On September 10, President Barack Obama delivered a widely anticipated speech addressing the alarming growth in the scope and power of the militant group known as the Islamic State in Iraq and Syria. The president announced that in order to defeat ISIS, the United States would ramp up military intervention in the Middle East, arming insurgent groups in Syria and Iraq and using airstrikes to support allies in the region. The speech was important. For the first time since he announced a surge in Afghanistan at the beginning of his presidency—a surge in which I played a small role, as a company commander deployed to Kunduz Province—the president is publicly and deliberately committing the U.S. military to ongoing actions in that area. Tuesday, he made good on that promise, hitting Islamic State and Al Qaeda targets in Syria and Iraq with airstrikes and cruise missiles.

The civil wars in Syria and Iraq have provoked widespread outrage: anger at the unscrupulous and repressive leaders, Assad and al-Maliki, who have governed the countries so ruthlessly; horror at the brutal sectarian violence; grief for the shattered families, the refugees—over 2 million and counting—and the nearly two-hundred-thousand lives lost so far. The natural human response to such suffering is to try to end it as quickly as possible, by any means necessary. In this case, however, acting on that desire is the worst thing America could do. Recent historical evidence suggests that if we intervene, we are less likely to end the suffering than to compound it, stretching the killing out over decades instead of years.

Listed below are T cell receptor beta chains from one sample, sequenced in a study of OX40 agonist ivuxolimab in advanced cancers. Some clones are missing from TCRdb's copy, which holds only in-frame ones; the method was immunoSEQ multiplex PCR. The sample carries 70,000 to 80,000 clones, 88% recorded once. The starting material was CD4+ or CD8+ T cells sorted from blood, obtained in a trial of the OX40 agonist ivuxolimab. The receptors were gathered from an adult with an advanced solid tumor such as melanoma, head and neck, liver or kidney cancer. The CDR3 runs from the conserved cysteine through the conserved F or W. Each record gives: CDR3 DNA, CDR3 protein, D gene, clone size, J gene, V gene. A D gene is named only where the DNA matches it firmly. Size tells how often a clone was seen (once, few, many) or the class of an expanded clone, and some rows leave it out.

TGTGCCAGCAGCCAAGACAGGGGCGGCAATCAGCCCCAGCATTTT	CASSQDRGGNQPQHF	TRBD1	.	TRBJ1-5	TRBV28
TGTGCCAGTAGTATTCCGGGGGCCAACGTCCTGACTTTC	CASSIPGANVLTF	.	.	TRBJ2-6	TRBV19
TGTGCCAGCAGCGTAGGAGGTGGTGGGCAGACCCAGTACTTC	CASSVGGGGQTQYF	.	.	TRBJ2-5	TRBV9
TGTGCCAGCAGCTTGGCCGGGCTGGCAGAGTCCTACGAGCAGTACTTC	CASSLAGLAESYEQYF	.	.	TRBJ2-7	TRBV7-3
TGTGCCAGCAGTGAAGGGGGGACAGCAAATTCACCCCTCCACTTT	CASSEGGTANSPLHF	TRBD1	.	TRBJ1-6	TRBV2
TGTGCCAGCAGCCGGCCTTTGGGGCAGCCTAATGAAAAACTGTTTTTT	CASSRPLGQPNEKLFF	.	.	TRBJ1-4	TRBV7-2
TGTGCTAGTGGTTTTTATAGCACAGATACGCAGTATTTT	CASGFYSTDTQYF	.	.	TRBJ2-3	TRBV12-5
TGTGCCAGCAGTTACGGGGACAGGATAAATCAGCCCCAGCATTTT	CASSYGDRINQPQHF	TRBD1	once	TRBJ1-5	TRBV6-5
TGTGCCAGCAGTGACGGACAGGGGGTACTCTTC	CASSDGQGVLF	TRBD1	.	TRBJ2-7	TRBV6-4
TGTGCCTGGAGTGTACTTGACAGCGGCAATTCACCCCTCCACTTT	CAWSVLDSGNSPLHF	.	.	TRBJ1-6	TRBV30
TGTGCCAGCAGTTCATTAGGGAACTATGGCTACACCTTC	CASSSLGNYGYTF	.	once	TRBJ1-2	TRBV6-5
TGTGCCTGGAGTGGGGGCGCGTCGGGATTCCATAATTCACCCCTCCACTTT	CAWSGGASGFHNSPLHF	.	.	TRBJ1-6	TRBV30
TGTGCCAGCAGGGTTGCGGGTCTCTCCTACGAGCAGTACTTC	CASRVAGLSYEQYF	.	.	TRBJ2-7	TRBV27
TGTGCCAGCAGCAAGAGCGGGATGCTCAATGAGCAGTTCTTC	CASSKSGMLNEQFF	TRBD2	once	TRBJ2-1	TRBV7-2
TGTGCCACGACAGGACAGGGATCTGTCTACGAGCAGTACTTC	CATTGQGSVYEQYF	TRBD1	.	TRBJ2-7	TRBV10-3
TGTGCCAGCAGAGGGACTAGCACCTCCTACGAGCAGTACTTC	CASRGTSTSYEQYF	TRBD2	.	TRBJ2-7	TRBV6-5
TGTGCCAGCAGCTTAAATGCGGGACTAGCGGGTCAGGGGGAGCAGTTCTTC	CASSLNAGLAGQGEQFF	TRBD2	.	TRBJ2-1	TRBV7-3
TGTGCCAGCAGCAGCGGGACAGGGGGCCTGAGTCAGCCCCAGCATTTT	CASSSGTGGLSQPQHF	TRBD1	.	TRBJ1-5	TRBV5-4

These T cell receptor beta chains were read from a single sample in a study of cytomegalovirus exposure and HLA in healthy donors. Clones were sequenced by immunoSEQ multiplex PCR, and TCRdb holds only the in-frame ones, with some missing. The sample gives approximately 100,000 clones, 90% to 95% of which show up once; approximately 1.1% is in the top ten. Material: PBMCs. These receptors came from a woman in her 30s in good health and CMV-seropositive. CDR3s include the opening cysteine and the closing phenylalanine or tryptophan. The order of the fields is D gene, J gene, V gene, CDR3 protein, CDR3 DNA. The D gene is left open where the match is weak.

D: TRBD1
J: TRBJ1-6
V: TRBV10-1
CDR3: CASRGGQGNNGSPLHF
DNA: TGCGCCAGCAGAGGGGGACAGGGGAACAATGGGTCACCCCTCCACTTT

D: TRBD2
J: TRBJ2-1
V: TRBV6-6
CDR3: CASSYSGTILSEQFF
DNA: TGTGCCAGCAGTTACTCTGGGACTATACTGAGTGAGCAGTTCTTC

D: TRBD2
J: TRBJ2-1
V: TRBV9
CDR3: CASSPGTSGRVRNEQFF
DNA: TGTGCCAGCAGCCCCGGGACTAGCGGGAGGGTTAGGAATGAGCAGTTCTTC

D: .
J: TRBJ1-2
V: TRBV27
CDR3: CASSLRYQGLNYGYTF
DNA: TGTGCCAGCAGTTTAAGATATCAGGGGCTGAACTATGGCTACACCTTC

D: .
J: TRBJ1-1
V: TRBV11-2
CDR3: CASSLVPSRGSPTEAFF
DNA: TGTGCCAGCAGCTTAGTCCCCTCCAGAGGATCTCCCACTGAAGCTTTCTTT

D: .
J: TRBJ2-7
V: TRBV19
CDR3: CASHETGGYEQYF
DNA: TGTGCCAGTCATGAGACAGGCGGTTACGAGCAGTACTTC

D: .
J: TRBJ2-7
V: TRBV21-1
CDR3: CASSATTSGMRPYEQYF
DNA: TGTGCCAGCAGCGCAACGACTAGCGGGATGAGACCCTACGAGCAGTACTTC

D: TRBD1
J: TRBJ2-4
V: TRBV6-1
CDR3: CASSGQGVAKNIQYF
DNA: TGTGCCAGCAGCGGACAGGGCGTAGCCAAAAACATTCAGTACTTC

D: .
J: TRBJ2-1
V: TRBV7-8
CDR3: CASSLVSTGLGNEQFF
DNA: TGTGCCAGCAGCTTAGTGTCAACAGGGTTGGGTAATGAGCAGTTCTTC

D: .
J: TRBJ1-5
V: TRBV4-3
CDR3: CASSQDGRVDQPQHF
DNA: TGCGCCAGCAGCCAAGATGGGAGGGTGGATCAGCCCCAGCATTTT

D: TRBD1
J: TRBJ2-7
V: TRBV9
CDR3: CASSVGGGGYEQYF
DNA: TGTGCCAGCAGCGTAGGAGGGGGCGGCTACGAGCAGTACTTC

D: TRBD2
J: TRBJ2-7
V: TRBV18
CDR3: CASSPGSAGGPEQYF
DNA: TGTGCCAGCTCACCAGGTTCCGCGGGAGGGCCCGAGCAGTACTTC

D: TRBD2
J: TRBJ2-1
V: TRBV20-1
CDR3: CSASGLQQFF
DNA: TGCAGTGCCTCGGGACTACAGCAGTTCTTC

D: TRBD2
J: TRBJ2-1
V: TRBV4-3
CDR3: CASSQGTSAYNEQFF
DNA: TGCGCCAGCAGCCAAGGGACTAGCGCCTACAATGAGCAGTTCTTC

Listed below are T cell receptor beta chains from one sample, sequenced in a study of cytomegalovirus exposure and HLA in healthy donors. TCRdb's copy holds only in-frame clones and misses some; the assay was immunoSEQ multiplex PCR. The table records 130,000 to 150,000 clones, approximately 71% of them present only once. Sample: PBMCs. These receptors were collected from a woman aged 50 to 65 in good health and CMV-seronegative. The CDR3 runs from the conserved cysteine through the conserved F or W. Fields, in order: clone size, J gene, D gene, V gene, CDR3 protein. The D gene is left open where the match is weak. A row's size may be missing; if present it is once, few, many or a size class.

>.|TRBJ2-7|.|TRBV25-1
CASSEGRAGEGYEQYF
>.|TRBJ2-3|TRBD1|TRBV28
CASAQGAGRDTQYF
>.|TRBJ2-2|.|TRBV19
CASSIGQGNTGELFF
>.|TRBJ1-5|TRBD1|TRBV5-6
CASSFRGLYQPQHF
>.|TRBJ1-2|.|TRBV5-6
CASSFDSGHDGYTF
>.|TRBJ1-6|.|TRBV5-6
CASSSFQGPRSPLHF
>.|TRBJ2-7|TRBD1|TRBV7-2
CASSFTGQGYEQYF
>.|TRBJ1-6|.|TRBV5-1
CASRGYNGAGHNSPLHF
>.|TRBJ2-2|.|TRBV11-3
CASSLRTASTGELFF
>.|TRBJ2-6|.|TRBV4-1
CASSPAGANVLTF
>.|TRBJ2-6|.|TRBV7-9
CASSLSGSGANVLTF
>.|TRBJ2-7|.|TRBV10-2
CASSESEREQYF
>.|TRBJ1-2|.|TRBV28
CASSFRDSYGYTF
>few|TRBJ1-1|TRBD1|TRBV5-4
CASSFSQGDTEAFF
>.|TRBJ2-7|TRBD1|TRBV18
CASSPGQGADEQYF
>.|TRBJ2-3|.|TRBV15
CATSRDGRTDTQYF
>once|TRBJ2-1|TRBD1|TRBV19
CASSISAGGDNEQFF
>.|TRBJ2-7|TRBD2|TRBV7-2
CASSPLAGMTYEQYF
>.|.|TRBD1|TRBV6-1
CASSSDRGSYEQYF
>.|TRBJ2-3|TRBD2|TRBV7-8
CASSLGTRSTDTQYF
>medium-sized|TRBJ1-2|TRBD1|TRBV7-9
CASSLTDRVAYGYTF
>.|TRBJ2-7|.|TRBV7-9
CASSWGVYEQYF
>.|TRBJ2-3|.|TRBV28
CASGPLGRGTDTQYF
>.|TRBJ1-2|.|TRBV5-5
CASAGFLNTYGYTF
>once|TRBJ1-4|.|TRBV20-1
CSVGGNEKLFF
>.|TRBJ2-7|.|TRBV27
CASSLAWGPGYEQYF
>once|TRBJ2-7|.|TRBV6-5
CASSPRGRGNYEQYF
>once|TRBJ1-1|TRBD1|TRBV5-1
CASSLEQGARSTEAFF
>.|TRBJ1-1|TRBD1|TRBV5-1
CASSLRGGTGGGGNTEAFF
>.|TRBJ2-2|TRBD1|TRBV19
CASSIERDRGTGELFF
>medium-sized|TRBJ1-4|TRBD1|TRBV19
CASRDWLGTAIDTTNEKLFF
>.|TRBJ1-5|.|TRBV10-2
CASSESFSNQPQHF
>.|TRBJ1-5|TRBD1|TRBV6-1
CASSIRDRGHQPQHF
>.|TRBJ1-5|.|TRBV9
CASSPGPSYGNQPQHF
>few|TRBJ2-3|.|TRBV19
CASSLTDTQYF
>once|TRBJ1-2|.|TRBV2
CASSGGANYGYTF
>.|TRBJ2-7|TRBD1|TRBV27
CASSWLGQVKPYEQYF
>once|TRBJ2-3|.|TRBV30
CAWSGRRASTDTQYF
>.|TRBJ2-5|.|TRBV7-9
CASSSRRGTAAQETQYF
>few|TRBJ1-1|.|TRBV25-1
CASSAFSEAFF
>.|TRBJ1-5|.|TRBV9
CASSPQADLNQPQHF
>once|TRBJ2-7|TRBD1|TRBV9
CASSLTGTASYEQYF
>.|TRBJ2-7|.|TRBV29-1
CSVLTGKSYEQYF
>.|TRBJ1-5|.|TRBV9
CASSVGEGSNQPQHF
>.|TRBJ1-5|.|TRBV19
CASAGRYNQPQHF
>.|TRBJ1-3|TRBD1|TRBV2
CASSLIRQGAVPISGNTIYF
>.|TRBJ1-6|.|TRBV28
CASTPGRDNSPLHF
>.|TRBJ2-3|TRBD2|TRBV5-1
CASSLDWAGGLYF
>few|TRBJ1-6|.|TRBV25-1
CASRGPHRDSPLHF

Beyond this, the danger is that such a move will play right into the hands of those we wish to defeat. It is important to understand that ISIS does not simply want to kill Americans. True, they don’t like us, and they don’t mind venting their frustration on those citizens unlucky enough to fall into their clutches. But their primary objective is to unify the Middle East under a particularly grim and violent form of Sunni Islam. And the best recruiting tool for ISIS, as for Al Qaeda, has been an America bent on intervention. The limited interventions that we typically undertake today, relying on drone strikes and/or house raids by special forces, all too often set communities against America; such actions may kill one or five or thirty “bad guys”—and create ten or fifty or five hundred more.